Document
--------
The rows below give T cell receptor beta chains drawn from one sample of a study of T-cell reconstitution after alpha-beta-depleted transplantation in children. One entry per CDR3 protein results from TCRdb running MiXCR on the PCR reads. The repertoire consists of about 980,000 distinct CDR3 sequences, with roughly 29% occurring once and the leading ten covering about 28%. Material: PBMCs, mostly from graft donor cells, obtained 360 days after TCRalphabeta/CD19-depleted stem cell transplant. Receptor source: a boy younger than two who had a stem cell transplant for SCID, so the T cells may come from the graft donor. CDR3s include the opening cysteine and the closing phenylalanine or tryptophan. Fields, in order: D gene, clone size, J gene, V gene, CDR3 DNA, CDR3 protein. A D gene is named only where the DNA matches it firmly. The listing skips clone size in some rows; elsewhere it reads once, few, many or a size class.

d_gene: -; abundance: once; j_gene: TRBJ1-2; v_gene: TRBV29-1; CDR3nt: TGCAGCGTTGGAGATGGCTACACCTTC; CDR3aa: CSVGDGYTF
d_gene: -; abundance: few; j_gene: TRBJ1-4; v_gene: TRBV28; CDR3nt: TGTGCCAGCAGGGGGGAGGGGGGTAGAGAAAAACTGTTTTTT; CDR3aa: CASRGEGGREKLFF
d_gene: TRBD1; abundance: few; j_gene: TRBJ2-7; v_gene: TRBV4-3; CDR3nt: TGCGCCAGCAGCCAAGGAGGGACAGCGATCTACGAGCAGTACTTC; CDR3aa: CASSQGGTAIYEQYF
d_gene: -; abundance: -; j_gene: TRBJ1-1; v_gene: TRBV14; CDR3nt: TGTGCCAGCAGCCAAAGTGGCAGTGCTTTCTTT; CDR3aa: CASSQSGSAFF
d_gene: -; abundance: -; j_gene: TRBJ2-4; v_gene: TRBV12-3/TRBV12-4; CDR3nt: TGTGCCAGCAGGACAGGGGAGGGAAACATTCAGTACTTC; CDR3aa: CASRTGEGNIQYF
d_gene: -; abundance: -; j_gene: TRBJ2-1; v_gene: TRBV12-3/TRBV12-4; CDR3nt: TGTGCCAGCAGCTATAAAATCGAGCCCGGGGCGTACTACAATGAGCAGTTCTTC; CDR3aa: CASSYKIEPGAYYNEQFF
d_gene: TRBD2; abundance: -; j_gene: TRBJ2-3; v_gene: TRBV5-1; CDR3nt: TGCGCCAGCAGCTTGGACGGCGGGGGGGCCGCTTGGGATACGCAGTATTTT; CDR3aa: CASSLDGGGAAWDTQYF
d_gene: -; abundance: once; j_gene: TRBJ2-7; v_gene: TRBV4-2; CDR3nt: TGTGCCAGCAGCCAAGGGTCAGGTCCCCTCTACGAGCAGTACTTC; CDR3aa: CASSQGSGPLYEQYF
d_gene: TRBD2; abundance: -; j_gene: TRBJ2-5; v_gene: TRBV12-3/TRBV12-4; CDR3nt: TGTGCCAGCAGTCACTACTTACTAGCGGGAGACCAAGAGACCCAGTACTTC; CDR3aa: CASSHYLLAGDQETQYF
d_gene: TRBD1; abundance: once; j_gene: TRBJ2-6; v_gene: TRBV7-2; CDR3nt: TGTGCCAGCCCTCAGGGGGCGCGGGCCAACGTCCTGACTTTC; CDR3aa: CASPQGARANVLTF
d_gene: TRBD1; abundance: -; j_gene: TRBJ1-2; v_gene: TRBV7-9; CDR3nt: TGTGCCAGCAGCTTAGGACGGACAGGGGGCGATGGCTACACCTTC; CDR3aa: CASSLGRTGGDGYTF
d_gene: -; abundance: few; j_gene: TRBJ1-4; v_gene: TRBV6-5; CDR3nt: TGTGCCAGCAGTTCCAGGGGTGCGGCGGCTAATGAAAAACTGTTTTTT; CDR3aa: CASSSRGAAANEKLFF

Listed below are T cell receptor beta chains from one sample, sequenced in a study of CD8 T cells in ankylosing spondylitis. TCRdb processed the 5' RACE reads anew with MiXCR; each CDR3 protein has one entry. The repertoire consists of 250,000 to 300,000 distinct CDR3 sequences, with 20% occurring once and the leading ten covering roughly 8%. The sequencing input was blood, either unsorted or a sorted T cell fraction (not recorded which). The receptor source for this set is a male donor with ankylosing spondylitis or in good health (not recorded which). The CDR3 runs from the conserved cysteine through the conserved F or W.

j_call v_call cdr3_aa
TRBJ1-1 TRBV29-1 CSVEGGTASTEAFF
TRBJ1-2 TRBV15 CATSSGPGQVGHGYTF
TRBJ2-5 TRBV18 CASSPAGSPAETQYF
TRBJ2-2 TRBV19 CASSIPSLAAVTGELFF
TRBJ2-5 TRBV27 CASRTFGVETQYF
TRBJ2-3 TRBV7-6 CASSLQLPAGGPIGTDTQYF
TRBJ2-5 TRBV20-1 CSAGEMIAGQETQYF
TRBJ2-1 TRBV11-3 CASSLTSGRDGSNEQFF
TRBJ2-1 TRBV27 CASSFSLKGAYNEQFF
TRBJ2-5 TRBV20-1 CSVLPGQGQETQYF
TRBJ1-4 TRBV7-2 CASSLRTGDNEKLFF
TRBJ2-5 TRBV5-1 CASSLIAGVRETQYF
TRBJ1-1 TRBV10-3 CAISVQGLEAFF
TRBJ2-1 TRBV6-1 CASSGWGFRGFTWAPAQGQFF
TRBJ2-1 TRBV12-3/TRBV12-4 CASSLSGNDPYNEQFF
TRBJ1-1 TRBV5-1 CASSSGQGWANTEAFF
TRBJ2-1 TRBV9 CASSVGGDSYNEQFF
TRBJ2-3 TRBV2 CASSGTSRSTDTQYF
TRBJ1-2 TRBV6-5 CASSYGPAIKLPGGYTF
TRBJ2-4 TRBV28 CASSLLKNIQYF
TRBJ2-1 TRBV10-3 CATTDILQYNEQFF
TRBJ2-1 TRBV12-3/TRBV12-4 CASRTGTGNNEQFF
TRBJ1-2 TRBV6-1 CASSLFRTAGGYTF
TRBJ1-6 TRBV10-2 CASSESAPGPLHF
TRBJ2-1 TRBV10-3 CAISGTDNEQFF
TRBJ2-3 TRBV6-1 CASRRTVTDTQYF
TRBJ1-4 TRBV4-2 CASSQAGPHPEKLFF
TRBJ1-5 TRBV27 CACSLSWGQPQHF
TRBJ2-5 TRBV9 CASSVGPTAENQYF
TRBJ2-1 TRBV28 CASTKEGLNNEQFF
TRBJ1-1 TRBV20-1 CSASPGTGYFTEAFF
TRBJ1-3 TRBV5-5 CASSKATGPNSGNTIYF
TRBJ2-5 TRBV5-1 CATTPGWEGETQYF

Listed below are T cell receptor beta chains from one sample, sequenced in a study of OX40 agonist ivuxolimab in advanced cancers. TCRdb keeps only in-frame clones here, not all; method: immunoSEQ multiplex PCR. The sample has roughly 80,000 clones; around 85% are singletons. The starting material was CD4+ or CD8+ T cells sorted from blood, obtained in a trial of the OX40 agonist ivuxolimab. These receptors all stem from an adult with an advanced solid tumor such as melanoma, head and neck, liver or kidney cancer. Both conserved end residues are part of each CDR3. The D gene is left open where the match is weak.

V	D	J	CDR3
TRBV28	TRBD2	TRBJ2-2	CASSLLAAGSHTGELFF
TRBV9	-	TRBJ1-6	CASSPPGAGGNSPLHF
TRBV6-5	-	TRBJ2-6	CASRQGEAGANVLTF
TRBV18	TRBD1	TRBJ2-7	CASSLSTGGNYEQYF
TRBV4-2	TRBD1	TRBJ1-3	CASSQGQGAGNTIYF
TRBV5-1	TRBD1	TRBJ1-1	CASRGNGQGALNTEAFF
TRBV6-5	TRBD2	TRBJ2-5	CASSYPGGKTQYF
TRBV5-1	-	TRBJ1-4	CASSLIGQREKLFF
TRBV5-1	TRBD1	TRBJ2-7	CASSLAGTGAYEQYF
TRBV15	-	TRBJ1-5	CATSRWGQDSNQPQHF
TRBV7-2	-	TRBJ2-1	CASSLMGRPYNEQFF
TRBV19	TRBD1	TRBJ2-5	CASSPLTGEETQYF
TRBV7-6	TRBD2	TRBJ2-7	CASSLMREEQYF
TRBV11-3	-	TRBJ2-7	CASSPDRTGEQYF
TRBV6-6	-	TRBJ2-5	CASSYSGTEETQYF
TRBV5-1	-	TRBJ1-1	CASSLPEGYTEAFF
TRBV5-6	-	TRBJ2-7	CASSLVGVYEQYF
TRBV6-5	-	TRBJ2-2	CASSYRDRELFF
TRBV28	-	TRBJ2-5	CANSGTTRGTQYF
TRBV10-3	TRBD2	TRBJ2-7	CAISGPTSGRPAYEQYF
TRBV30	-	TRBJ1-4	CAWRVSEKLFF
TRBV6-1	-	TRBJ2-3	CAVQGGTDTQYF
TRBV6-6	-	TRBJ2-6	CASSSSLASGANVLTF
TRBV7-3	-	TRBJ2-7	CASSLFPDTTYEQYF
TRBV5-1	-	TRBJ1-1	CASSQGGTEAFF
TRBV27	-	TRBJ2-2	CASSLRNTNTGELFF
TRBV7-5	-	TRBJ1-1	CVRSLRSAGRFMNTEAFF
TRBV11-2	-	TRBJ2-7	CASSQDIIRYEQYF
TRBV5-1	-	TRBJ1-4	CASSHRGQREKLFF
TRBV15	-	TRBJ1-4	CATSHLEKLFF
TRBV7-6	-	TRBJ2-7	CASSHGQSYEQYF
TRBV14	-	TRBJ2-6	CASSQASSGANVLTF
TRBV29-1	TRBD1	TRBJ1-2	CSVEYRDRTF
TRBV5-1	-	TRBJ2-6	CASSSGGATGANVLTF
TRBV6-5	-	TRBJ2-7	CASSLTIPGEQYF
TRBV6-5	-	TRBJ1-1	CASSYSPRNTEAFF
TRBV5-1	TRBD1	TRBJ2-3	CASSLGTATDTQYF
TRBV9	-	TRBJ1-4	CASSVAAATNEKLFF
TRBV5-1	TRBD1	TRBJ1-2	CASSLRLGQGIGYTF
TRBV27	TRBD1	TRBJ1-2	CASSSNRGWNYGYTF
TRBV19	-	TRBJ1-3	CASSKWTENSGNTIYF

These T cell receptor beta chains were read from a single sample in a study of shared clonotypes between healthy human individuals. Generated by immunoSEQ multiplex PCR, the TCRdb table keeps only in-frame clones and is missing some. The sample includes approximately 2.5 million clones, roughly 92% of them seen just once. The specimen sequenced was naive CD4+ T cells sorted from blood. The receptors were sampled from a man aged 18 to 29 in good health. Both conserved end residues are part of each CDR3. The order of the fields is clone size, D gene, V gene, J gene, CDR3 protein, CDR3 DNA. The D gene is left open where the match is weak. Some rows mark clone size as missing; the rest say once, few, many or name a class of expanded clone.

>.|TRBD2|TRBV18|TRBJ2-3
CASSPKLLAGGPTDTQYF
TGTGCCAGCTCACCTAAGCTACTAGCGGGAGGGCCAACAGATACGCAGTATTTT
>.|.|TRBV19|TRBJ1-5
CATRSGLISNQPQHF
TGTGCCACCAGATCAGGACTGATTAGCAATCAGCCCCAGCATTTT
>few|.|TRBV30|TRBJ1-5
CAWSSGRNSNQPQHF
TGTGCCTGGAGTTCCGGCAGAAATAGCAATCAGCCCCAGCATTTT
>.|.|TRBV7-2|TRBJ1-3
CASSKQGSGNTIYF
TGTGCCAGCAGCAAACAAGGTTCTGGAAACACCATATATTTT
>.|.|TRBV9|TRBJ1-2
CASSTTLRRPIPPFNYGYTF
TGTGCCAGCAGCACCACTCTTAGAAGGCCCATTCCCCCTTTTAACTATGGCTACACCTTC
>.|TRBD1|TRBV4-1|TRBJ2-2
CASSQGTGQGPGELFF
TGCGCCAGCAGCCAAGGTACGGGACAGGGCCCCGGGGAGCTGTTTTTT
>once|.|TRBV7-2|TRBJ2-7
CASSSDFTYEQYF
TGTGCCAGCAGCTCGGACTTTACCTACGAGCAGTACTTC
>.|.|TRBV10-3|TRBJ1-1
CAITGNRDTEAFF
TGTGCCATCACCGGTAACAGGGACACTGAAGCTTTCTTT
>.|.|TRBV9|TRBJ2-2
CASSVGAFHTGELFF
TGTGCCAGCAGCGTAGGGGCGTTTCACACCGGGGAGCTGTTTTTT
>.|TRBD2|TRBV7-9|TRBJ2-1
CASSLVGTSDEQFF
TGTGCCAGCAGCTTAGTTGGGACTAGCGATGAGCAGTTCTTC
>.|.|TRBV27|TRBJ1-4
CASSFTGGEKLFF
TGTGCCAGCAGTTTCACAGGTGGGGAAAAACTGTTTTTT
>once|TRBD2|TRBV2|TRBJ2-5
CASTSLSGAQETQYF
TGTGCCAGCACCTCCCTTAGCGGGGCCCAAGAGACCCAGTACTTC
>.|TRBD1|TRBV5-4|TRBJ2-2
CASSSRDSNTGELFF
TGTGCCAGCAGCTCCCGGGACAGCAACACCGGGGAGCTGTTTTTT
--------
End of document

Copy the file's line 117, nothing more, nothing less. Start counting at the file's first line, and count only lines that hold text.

>.|.|TRBV9|TRBJ2-2